Significantly, contractors who are “business associates” of a state agency as defined under HIPAA may have to do more than comply with the HIPAA privacy and security regulations. The HIPAA privacy and security rules establish a floor of protections that can be exceeded by more stringent protections at the state level. Although the Connecticut law provides that “nothing in [the law] shall be construed to supersede a contractor’s obligations pursuant to” HIPAA, state contractors in Connecticut that are business associates will have to revisit their HIPAA policies and procedures to ensure compliance with the state mandates. Of course, state contracts could impose additional security obligations on the contractor, beyond what is provided in the statute.

Like HIPAA, there is no private right of action under the Connecticut law for violations of its requirements. However, the law authorizes the state Attorney General to bring a civil action in the name of the state against a contractor who violates the statute.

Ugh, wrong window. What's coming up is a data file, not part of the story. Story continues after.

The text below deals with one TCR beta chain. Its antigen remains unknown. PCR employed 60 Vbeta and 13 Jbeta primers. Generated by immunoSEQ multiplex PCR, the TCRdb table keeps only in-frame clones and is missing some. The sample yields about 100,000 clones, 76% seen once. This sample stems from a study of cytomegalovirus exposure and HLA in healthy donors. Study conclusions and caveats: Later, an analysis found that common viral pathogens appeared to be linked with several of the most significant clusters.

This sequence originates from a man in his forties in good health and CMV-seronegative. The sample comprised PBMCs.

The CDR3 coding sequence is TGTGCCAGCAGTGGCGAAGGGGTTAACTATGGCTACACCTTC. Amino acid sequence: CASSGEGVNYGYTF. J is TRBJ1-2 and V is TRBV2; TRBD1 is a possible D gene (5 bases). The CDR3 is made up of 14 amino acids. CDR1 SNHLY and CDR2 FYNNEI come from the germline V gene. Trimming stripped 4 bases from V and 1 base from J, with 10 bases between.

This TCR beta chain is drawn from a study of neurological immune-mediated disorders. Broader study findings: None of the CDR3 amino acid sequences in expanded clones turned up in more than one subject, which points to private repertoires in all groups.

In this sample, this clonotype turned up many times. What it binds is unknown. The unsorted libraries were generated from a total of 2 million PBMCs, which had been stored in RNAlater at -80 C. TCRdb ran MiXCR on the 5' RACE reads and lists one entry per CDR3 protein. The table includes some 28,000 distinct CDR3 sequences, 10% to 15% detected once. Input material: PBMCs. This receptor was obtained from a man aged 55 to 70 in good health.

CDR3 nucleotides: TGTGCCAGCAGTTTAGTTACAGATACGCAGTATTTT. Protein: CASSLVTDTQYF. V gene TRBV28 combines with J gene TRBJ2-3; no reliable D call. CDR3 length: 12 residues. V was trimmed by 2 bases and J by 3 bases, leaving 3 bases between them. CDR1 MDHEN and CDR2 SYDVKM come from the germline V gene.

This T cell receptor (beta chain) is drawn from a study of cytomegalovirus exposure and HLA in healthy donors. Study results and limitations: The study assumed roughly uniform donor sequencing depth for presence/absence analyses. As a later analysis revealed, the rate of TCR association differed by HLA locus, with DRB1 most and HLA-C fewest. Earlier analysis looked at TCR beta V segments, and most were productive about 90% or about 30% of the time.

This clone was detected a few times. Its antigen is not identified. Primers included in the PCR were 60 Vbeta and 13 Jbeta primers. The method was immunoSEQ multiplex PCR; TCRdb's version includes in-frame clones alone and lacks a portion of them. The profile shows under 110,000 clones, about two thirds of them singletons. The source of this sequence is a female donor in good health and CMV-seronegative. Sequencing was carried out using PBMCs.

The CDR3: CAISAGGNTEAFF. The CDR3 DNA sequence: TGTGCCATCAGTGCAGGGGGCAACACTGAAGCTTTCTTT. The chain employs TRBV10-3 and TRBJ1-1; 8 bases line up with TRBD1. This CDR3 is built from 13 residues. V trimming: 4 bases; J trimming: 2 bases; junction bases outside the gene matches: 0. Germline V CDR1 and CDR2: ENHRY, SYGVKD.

Health Insurance Businesses Must Step Up Data Security

Beginning October 1, 2017, any health insurer, health care center, pharmacy benefits manager, third-party administrator, utilization review company, or entity that is licensed to do health insurance business in Connecticut must implement and maintain a “comprehensive information security program to safeguard the personal information of insureds.” Examples of the safeguards the program must include are:

  • secure computer and Internet user authorization protocols, e.g., control of user identification, a reasonably secure method of assigning a password, control of security passwords, restrictions on access only to active users, and blocking of access after multiple unsuccessful attempts to gain access;